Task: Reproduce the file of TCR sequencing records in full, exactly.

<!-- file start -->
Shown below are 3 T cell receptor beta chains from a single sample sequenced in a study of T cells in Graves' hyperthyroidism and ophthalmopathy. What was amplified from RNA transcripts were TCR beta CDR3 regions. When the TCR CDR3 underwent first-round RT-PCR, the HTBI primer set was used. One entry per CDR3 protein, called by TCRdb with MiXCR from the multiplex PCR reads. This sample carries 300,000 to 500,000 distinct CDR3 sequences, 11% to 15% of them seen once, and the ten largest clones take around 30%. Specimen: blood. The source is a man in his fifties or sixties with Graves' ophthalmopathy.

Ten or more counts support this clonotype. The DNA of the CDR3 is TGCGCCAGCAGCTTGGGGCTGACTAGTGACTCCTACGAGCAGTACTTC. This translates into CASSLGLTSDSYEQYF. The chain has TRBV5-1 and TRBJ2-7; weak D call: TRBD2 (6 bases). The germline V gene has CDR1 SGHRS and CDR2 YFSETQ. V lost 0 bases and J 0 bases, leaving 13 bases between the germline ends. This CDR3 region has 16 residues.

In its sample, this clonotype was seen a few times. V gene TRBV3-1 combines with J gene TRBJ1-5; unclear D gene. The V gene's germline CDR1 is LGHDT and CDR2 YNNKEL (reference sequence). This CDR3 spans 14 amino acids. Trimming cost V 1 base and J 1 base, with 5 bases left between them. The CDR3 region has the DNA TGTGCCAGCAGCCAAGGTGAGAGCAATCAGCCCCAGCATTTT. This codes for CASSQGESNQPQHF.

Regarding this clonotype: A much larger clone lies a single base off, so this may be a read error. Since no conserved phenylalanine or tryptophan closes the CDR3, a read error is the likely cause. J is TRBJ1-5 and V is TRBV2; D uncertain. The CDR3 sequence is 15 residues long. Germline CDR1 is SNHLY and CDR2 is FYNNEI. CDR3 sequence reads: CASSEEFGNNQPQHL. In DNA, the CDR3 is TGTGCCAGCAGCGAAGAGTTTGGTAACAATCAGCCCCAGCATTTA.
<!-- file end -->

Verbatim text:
Shown below are 3 T cell receptor beta chains from a single sample sequenced in a study of T cells in Graves' hyperthyroidism and ophthalmopathy. What was amplified from RNA transcripts were TCR beta CDR3 regions. When the TCR CDR3 underwent first-round RT-PCR, the HTBI primer set was used. One entry per CDR3 protein, called by TCRdb with MiXCR from the multiplex PCR reads. This sample carries 300,000 to 500,000 distinct CDR3 sequences, 11% to 15% of them seen once, and the ten largest clones take around 30%. Specimen: blood. The source is a man in his fifties or sixties with Graves' ophthalmopathy.

Ten or more counts support this clonotype. The DNA of the CDR3 is TGCGCCAGCAGCTTGGGGCTGACTAGTGACTCCTACGAGCAGTACTTC. This translates into CASSLGLTSDSYEQYF. The chain has TRBV5-1 and TRBJ2-7; weak D call: TRBD2 (6 bases). The germline V gene has CDR1 SGHRS and CDR2 YFSETQ. V lost 0 bases and J 0 bases, leaving 13 bases between the germline ends. This CDR3 region has 16 residues.

In its sample, this clonotype was seen a few times. V gene TRBV3-1 combines with J gene TRBJ1-5; unclear D gene. The V gene's germline CDR1 is LGHDT and CDR2 YNNKEL (reference sequence). This CDR3 spans 14 amino acids. Trimming cost V 1 base and J 1 base, with 5 bases left between them. The CDR3 region has the DNA TGTGCCAGCAGCCAAGGTGAGAGCAATCAGCCCCAGCATTTT. This codes for CASSQGESNQPQHF.

Regarding this clonotype: A much larger clone lies a single base off, so this may be a read error. Since no conserved phenylalanine or tryptophan closes the CDR3, a read error is the likely cause. J is TRBJ1-5 and V is TRBV2; D uncertain. The CDR3 sequence is 15 residues long. Germline CDR1 is SNHLY and CDR2 is FYNNEI. CDR3 sequence reads: CASSEEFGNNQPQHL. In DNA, the CDR3 is TGTGCCAGCAGCGAAGAGTTTGGTAACAATCAGCCCCAGCATTTA.